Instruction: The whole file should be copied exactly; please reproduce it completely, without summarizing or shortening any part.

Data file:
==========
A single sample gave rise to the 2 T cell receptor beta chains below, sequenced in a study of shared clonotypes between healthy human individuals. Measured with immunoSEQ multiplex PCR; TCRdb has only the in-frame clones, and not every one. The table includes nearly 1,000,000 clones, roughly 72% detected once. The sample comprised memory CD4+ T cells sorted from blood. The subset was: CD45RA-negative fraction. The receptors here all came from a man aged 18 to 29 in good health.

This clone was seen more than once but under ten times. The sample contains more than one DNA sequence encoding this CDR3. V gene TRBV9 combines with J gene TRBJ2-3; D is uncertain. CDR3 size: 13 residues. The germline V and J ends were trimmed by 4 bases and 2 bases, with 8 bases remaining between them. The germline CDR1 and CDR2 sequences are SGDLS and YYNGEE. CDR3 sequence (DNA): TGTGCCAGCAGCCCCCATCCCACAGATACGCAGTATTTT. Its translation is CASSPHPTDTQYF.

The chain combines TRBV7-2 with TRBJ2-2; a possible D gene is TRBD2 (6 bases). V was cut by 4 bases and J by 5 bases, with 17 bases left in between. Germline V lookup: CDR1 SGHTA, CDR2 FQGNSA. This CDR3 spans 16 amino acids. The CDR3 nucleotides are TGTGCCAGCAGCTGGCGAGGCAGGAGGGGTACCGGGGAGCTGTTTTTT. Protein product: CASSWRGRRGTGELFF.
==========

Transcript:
A single sample gave rise to the 2 T cell receptor beta chains below, sequenced in a study of shared clonotypes between healthy human individuals. Measured with immunoSEQ multiplex PCR; TCRdb has only the in-frame clones, and not every one. The table includes nearly 1,000,000 clones, roughly 72% detected once. The sample comprised memory CD4+ T cells sorted from blood. The subset was: CD45RA-negative fraction. The receptors here all came from a man aged 18 to 29 in good health.

This clone was seen more than once but under ten times. The sample contains more than one DNA sequence encoding this CDR3. V gene TRBV9 combines with J gene TRBJ2-3; D is uncertain. CDR3 size: 13 residues. The germline V and J ends were trimmed by 4 bases and 2 bases, with 8 bases remaining between them. The germline CDR1 and CDR2 sequences are SGDLS and YYNGEE. CDR3 sequence (DNA): TGTGCCAGCAGCCCCCATCCCACAGATACGCAGTATTTT. Its translation is CASSPHPTDTQYF.

The chain combines TRBV7-2 with TRBJ2-2; a possible D gene is TRBD2 (6 bases). V was cut by 4 bases and J by 5 bases, with 17 bases left in between. Germline V lookup: CDR1 SGHTA, CDR2 FQGNSA. This CDR3 spans 16 amino acids. The CDR3 nucleotides are TGTGCCAGCAGCTGGCGAGGCAGGAGGGGTACCGGGGAGCTGTTTTTT. Protein product: CASSWRGRRGTGELFF.